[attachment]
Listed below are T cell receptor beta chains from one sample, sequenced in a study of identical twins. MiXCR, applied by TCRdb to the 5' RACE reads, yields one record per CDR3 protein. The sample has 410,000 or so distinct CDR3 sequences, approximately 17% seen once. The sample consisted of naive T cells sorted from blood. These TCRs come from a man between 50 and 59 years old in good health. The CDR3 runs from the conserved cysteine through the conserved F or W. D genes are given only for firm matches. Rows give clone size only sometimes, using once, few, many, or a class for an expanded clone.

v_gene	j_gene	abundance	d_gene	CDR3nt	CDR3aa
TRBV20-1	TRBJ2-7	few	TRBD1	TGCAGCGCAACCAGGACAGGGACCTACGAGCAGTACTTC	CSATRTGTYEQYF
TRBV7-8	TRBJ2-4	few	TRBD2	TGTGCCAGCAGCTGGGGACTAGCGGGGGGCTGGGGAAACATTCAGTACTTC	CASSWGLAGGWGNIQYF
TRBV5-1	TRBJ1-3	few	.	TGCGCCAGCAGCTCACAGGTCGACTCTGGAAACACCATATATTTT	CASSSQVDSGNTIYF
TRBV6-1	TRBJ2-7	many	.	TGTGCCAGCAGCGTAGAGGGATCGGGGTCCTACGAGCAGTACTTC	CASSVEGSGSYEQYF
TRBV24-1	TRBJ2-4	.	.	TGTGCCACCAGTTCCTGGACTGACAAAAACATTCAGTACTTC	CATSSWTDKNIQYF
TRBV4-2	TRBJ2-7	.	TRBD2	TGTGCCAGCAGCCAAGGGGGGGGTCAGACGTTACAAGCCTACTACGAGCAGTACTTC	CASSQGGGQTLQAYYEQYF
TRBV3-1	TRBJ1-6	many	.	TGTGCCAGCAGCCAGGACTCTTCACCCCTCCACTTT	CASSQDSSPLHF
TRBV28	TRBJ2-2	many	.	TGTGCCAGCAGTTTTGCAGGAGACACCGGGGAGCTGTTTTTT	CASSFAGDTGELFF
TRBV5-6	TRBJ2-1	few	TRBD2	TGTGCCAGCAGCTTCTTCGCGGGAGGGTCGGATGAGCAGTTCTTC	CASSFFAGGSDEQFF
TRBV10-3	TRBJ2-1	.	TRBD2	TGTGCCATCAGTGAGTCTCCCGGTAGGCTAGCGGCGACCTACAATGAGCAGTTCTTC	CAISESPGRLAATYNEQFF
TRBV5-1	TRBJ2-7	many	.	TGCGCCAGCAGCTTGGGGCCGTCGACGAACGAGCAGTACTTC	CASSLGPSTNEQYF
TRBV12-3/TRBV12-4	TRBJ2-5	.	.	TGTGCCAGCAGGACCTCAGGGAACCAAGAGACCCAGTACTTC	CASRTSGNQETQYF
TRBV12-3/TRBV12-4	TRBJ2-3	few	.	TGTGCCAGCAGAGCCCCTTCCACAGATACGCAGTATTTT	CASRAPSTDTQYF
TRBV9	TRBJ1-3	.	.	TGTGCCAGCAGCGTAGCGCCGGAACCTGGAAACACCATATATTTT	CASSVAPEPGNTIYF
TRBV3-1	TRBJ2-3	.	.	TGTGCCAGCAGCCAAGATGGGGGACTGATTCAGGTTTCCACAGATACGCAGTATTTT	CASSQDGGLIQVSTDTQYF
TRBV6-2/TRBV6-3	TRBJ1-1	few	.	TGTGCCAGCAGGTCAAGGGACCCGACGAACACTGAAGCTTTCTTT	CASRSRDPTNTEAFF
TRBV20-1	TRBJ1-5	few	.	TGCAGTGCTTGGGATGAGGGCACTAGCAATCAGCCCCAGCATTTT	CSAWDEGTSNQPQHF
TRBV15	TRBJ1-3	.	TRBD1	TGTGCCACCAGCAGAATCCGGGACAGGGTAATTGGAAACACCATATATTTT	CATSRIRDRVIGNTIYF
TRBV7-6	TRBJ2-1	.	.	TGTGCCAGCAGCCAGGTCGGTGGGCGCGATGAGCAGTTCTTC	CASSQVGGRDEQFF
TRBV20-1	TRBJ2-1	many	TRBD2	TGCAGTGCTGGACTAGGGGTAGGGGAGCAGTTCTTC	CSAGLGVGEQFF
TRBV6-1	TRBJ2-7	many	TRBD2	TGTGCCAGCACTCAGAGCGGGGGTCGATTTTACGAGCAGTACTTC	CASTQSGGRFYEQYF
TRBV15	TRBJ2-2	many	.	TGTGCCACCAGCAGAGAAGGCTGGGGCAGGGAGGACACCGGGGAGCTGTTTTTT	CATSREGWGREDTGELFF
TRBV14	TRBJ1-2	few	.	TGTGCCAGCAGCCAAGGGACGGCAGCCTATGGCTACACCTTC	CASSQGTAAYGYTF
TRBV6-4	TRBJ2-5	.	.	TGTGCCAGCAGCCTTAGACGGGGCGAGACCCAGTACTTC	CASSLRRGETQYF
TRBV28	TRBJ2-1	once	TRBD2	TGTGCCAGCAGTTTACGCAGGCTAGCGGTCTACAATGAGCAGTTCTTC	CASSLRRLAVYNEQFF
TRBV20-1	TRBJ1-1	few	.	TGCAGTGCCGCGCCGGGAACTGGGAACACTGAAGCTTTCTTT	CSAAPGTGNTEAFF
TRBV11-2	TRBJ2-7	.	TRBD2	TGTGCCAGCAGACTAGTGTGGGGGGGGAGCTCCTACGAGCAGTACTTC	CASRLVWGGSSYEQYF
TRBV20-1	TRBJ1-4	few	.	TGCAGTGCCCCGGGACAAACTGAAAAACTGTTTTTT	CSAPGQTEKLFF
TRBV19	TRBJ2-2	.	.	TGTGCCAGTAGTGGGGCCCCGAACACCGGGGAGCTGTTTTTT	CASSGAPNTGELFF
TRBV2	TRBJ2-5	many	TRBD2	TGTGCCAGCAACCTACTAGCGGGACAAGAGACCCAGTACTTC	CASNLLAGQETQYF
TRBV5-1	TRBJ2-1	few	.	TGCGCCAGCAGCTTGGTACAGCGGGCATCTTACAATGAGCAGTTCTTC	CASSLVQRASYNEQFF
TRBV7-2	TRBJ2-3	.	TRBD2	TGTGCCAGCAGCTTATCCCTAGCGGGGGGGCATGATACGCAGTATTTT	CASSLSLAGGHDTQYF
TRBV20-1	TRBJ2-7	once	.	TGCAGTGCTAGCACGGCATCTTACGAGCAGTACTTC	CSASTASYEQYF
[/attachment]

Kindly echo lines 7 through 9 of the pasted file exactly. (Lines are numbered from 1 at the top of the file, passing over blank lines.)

TRBV24-1	TRBJ2-4	.	.	TGTGCCACCAGTTCCTGGACTGACAAAAACATTCAGTACTTC	CATSSWTDKNIQYF
TRBV4-2	TRBJ2-7	.	TRBD2	TGTGCCAGCAGCCAAGGGGGGGGTCAGACGTTACAAGCCTACTACGAGCAGTACTTC	CASSQGGGQTLQAYYEQYF
TRBV3-1	TRBJ1-6	many	.	TGTGCCAGCAGCCAGGACTCTTCACCCCTCCACTTT	CASSQDSSPLHF